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Tax freedom comes late to Northeast
Come April 17, Americans, on average, will have worked enough days to pay off their 2005 taxes.
April 11, 2005: 1:01 PM EDT
By Jeanne Sahadi, CNN/Money senior writer

NEW YORK (CNN/Money) Like an a cappella group singing in four-part harmony, states across the country have, in staggered fashion, begun to ring in their "tax freedom day."

That's the day when a state's residents have earned enough for the year to pay their annual bill from the taxman at the federal, state and local levels combined. Not just their income taxes, but sales, property, fuel, luxury and other personal taxes, as well as the portion of business taxes that are passed along to residents through higher prices and lower wages.

Tax freedom day for the country as a whole is April 17, two days later than last year, according to the Tax Foundation, a nonpartisan, nonprofit policy research group that advocates, among other things, tax simplification.

Individual tax freedom days differ because state and local taxes differ across the country.

For instance, tax freedom day for Alaska -- which is credited with being America's most tax-friendly state -- was April 2. Close behind were Alabama (April 4) and Tennessee (April 6).

At the farthest end of the spectrum, Connecticut, whose residents are among the most highly taxed in the country, will have its tax freedom day May 3.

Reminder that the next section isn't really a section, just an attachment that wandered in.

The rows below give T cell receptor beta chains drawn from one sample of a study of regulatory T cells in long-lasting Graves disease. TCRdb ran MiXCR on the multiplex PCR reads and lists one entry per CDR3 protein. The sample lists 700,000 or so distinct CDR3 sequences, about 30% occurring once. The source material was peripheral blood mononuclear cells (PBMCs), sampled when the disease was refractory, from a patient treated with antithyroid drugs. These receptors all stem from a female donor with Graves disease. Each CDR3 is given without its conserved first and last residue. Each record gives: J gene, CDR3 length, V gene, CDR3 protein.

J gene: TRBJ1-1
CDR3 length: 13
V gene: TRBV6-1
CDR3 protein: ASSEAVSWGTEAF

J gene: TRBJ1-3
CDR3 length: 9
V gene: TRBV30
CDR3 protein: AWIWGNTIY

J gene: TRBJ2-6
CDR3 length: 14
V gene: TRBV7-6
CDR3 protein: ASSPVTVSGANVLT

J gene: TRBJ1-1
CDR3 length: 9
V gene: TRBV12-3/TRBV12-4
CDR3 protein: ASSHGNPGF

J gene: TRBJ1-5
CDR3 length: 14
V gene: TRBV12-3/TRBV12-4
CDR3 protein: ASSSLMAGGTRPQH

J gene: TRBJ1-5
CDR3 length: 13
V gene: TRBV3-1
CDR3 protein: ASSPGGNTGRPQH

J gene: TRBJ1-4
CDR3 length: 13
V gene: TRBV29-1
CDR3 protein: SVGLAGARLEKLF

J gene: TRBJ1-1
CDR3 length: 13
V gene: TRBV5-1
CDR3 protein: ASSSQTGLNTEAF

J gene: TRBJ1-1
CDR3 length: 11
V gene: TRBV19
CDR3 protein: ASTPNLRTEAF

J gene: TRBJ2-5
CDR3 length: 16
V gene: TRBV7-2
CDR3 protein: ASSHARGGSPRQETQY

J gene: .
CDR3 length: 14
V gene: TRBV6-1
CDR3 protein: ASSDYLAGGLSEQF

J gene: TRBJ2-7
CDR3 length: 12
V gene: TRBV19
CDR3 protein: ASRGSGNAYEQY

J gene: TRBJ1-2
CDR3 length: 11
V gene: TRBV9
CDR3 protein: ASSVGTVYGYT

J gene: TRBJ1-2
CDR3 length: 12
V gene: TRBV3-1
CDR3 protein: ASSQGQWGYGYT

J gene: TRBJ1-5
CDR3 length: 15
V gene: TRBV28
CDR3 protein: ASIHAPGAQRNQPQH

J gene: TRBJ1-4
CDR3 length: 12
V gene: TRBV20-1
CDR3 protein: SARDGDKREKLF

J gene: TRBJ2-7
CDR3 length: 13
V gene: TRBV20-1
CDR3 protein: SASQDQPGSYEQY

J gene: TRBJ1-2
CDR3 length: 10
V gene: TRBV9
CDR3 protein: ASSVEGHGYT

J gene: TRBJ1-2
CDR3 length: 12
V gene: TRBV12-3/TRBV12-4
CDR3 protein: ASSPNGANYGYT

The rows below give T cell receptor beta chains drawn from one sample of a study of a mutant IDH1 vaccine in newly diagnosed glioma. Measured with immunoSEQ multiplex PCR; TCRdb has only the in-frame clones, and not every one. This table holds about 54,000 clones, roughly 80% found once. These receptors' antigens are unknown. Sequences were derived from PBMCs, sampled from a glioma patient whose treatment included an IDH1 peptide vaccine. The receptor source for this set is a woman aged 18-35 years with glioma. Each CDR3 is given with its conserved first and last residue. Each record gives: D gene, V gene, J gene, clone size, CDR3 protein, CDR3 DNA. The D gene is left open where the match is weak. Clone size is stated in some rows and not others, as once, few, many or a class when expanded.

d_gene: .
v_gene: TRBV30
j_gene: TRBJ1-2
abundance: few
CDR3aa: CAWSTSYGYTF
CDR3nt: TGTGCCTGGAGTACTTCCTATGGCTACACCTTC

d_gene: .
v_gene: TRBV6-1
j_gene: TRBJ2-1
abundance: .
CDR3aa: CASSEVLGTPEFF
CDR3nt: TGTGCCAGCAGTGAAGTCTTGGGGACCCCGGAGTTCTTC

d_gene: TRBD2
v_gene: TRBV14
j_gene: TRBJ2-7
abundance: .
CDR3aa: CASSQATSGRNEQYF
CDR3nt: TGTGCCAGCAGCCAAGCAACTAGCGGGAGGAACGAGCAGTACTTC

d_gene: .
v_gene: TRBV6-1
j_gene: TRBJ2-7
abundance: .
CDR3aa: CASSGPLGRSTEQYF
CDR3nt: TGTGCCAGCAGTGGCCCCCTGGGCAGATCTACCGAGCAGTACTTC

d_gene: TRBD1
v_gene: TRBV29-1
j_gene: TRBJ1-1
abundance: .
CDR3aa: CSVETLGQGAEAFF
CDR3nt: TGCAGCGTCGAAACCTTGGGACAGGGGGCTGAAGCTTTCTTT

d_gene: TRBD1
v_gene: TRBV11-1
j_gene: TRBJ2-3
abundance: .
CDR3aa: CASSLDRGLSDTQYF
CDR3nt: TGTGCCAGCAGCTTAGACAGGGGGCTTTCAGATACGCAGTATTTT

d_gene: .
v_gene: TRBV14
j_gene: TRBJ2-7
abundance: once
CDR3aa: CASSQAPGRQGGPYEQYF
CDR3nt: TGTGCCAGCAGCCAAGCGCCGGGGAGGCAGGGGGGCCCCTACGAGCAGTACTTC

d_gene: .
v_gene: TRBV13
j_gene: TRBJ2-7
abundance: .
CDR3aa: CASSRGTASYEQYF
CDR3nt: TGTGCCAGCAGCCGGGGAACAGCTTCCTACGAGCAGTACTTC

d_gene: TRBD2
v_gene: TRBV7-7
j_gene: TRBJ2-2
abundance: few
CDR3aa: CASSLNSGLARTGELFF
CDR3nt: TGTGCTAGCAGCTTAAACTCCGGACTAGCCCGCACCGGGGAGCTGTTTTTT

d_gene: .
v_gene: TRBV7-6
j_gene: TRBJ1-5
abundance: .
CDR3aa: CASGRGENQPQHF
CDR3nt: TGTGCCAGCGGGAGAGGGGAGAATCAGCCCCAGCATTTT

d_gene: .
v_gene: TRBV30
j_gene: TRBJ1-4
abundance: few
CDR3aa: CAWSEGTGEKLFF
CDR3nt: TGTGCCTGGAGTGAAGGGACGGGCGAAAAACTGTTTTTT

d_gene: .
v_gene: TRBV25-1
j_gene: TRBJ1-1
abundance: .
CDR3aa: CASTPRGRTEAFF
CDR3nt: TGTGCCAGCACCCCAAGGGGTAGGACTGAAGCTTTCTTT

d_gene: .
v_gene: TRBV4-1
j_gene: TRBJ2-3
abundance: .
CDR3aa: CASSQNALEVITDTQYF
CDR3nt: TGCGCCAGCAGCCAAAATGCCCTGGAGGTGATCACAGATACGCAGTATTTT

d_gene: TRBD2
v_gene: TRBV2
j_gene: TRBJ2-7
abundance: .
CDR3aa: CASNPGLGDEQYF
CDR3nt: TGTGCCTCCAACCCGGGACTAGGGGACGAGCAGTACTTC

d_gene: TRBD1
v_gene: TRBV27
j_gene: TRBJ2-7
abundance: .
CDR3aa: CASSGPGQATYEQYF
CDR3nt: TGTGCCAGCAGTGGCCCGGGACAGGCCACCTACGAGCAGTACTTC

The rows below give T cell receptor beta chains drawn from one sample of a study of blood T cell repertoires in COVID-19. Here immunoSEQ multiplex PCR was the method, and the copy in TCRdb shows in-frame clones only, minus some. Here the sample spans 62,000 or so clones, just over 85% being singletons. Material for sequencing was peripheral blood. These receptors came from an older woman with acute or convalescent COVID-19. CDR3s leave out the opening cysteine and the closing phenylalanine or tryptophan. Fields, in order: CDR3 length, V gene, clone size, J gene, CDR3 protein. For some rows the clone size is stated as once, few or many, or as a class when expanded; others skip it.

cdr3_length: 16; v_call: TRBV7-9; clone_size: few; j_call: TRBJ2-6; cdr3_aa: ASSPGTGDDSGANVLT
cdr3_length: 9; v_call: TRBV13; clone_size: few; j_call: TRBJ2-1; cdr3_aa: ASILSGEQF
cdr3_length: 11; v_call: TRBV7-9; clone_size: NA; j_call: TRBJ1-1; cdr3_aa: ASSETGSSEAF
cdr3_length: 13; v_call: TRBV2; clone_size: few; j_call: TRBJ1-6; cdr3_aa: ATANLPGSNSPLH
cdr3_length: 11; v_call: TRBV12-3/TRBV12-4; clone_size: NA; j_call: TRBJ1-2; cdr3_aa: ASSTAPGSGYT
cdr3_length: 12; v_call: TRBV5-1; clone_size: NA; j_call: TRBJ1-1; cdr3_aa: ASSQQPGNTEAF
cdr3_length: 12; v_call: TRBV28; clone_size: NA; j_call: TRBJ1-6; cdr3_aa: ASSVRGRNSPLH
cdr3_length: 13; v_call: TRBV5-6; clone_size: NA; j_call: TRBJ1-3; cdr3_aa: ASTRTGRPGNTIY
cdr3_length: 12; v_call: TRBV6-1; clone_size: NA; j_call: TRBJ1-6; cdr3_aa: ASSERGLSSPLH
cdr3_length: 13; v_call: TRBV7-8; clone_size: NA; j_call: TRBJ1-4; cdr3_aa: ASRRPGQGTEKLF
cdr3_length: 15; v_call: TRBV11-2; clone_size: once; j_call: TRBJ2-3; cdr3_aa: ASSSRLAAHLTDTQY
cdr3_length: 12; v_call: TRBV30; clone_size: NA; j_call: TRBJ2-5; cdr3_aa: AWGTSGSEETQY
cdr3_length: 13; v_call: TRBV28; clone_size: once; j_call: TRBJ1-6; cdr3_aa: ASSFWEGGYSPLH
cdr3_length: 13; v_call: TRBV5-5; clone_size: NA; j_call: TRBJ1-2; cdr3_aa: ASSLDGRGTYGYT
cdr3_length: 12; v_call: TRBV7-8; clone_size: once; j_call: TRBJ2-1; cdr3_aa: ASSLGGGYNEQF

Connecticut's neighbors are also late to the party. Many of the states with relatively late tax freedom days are clustered in the Northeast New York (April 29), New Jersey (April 25) and Massachusetts (April 24).

"In general, where the cost of living is high, and salaries are commensurately higher, taxpayers are hard hit by the federal income tax burden, and they wait longer to celebrate Tax Freedom Day," the Tax Foundation noted in its release.

How long do we work to support ourselves?

The Tax Foundation estimates that Americans will have needed to work 107 days to pay off their taxes -- 70 days to pay off Uncle Sam and 37 days to pay off his state and local brethren.

But they will spend fewer days on many essentials:

  • 65 days for housing and maintenance
  • 52 days for health and medical care
  • 31 days for food
  • 31 days for transportation
  • 22 days for recreation
  • 13 days for clothing and accessories
  • 2 days for savings
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